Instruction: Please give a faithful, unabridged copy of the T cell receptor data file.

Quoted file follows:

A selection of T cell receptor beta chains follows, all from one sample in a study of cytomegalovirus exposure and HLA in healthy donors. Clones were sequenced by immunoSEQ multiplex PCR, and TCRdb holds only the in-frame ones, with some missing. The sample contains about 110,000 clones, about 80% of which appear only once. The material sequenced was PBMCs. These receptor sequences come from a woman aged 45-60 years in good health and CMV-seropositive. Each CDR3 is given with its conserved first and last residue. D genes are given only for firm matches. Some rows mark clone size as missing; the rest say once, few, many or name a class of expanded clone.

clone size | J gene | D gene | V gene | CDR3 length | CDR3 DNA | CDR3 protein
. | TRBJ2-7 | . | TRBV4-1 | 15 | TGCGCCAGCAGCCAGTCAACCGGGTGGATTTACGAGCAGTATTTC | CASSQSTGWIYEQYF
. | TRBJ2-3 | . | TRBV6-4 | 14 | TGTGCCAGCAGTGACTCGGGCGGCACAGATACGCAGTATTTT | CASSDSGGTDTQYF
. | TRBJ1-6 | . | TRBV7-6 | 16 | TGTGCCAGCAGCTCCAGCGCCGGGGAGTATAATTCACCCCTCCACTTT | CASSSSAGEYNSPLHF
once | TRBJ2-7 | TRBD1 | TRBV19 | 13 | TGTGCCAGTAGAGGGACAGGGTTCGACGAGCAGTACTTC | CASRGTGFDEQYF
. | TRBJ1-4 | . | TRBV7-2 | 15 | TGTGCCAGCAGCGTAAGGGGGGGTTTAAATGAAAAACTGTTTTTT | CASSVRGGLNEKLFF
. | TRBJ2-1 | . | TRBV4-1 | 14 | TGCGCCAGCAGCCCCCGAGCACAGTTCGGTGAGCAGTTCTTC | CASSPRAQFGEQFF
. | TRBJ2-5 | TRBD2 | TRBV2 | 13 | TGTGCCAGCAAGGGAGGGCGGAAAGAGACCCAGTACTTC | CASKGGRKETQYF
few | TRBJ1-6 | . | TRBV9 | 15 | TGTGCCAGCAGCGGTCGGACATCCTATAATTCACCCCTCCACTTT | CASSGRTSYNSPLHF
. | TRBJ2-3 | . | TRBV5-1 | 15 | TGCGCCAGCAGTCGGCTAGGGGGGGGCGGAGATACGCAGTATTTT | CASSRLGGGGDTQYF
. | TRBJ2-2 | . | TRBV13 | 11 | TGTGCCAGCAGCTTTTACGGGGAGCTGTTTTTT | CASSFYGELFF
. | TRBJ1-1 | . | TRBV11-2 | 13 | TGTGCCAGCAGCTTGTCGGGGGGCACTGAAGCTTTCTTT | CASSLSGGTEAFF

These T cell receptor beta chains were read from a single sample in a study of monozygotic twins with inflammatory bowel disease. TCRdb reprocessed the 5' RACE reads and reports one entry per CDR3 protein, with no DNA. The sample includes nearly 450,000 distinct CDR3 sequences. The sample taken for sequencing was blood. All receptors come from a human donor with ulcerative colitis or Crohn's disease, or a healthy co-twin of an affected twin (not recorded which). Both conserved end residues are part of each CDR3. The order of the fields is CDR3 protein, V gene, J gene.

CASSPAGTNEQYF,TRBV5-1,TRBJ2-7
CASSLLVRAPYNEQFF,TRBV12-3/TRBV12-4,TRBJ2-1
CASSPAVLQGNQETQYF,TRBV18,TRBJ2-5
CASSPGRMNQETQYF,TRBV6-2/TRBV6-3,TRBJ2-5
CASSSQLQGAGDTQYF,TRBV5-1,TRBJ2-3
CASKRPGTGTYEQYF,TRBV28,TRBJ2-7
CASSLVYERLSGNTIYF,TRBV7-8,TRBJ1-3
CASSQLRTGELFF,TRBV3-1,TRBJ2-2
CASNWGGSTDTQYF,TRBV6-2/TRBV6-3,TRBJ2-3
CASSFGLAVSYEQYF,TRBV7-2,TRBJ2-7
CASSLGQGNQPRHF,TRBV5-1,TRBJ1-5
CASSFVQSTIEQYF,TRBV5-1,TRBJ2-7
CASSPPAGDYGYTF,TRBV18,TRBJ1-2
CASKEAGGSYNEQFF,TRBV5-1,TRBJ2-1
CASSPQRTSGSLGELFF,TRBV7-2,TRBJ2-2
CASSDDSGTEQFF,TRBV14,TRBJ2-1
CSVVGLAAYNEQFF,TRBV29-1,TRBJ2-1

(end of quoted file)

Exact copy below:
A selection of T cell receptor beta chains follows, all from one sample in a study of cytomegalovirus exposure and HLA in healthy donors. Clones were sequenced by immunoSEQ multiplex PCR, and TCRdb holds only the in-frame ones, with some missing. The sample contains about 110,000 clones, about 80% of which appear only once. The material sequenced was PBMCs. These receptor sequences come from a woman aged 45-60 years in good health and CMV-seropositive. Each CDR3 is given with its conserved first and last residue. D genes are given only for firm matches. Some rows mark clone size as missing; the rest say once, few, many or name a class of expanded clone.

clone size | J gene | D gene | V gene | CDR3 length | CDR3 DNA | CDR3 protein
. | TRBJ2-7 | . | TRBV4-1 | 15 | TGCGCCAGCAGCCAGTCAACCGGGTGGATTTACGAGCAGTATTTC | CASSQSTGWIYEQYF
. | TRBJ2-3 | . | TRBV6-4 | 14 | TGTGCCAGCAGTGACTCGGGCGGCACAGATACGCAGTATTTT | CASSDSGGTDTQYF
. | TRBJ1-6 | . | TRBV7-6 | 16 | TGTGCCAGCAGCTCCAGCGCCGGGGAGTATAATTCACCCCTCCACTTT | CASSSSAGEYNSPLHF
once | TRBJ2-7 | TRBD1 | TRBV19 | 13 | TGTGCCAGTAGAGGGACAGGGTTCGACGAGCAGTACTTC | CASRGTGFDEQYF
. | TRBJ1-4 | . | TRBV7-2 | 15 | TGTGCCAGCAGCGTAAGGGGGGGTTTAAATGAAAAACTGTTTTTT | CASSVRGGLNEKLFF
. | TRBJ2-1 | . | TRBV4-1 | 14 | TGCGCCAGCAGCCCCCGAGCACAGTTCGGTGAGCAGTTCTTC | CASSPRAQFGEQFF
. | TRBJ2-5 | TRBD2 | TRBV2 | 13 | TGTGCCAGCAAGGGAGGGCGGAAAGAGACCCAGTACTTC | CASKGGRKETQYF
few | TRBJ1-6 | . | TRBV9 | 15 | TGTGCCAGCAGCGGTCGGACATCCTATAATTCACCCCTCCACTTT | CASSGRTSYNSPLHF
. | TRBJ2-3 | . | TRBV5-1 | 15 | TGCGCCAGCAGTCGGCTAGGGGGGGGCGGAGATACGCAGTATTTT | CASSRLGGGGDTQYF
. | TRBJ2-2 | . | TRBV13 | 11 | TGTGCCAGCAGCTTTTACGGGGAGCTGTTTTTT | CASSFYGELFF
. | TRBJ1-1 | . | TRBV11-2 | 13 | TGTGCCAGCAGCTTGTCGGGGGGCACTGAAGCTTTCTTT | CASSLSGGTEAFF

These T cell receptor beta chains were read from a single sample in a study of monozygotic twins with inflammatory bowel disease. TCRdb reprocessed the 5' RACE reads and reports one entry per CDR3 protein, with no DNA. The sample includes nearly 450,000 distinct CDR3 sequences. The sample taken for sequencing was blood. All receptors come from a human donor with ulcerative colitis or Crohn's disease, or a healthy co-twin of an affected twin (not recorded which). Both conserved end residues are part of each CDR3. The order of the fields is CDR3 protein, V gene, J gene.

CASSPAGTNEQYF,TRBV5-1,TRBJ2-7
CASSLLVRAPYNEQFF,TRBV12-3/TRBV12-4,TRBJ2-1
CASSPAVLQGNQETQYF,TRBV18,TRBJ2-5
CASSPGRMNQETQYF,TRBV6-2/TRBV6-3,TRBJ2-5
CASSSQLQGAGDTQYF,TRBV5-1,TRBJ2-3
CASKRPGTGTYEQYF,TRBV28,TRBJ2-7
CASSLVYERLSGNTIYF,TRBV7-8,TRBJ1-3
CASSQLRTGELFF,TRBV3-1,TRBJ2-2
CASNWGGSTDTQYF,TRBV6-2/TRBV6-3,TRBJ2-3
CASSFGLAVSYEQYF,TRBV7-2,TRBJ2-7
CASSLGQGNQPRHF,TRBV5-1,TRBJ1-5
CASSFVQSTIEQYF,TRBV5-1,TRBJ2-7
CASSPPAGDYGYTF,TRBV18,TRBJ1-2
CASKEAGGSYNEQFF,TRBV5-1,TRBJ2-1
CASSPQRTSGSLGELFF,TRBV7-2,TRBJ2-2
CASSDDSGTEQFF,TRBV14,TRBJ2-1
CSVVGLAAYNEQFF,TRBV29-1,TRBJ2-1